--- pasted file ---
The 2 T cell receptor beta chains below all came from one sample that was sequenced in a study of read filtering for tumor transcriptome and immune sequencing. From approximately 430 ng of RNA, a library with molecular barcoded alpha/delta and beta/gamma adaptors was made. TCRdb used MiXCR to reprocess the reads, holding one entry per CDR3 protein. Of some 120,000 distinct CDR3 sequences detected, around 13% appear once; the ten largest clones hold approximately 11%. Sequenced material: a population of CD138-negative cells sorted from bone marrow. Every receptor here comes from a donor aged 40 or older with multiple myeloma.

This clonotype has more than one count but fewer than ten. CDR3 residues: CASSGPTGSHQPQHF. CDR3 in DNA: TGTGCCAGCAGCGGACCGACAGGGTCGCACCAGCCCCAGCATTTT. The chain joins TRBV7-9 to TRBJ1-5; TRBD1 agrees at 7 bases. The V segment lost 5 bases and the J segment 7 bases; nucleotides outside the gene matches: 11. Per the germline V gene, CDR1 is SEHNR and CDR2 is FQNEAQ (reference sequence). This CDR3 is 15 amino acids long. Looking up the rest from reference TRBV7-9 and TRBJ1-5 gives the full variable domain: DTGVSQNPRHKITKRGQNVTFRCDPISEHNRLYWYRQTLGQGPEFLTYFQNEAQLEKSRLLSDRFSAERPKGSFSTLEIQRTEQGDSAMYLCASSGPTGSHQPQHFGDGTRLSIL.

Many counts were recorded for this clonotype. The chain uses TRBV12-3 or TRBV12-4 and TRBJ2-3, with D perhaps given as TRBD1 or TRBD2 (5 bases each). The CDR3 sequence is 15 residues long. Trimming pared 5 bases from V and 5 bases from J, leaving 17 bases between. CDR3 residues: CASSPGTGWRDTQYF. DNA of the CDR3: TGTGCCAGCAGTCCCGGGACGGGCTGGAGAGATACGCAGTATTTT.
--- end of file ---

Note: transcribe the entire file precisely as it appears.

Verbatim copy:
The 2 T cell receptor beta chains below all came from one sample that was sequenced in a study of read filtering for tumor transcriptome and immune sequencing. From approximately 430 ng of RNA, a library with molecular barcoded alpha/delta and beta/gamma adaptors was made. TCRdb used MiXCR to reprocess the reads, holding one entry per CDR3 protein. Of some 120,000 distinct CDR3 sequences detected, around 13% appear once; the ten largest clones hold approximately 11%. Sequenced material: a population of CD138-negative cells sorted from bone marrow. Every receptor here comes from a donor aged 40 or older with multiple myeloma.

This clonotype has more than one count but fewer than ten. CDR3 residues: CASSGPTGSHQPQHF. CDR3 in DNA: TGTGCCAGCAGCGGACCGACAGGGTCGCACCAGCCCCAGCATTTT. The chain joins TRBV7-9 to TRBJ1-5; TRBD1 agrees at 7 bases. The V segment lost 5 bases and the J segment 7 bases; nucleotides outside the gene matches: 11. Per the germline V gene, CDR1 is SEHNR and CDR2 is FQNEAQ (reference sequence). This CDR3 is 15 amino acids long. Looking up the rest from reference TRBV7-9 and TRBJ1-5 gives the full variable domain: DTGVSQNPRHKITKRGQNVTFRCDPISEHNRLYWYRQTLGQGPEFLTYFQNEAQLEKSRLLSDRFSAERPKGSFSTLEIQRTEQGDSAMYLCASSGPTGSHQPQHFGDGTRLSIL.

Many counts were recorded for this clonotype. The chain uses TRBV12-3 or TRBV12-4 and TRBJ2-3, with D perhaps given as TRBD1 or TRBD2 (5 bases each). The CDR3 sequence is 15 residues long. Trimming pared 5 bases from V and 5 bases from J, leaving 17 bases between. CDR3 residues: CASSPGTGWRDTQYF. DNA of the CDR3: TGTGCCAGCAGTCCCGGGACGGGCTGGAGAGATACGCAGTATTTT.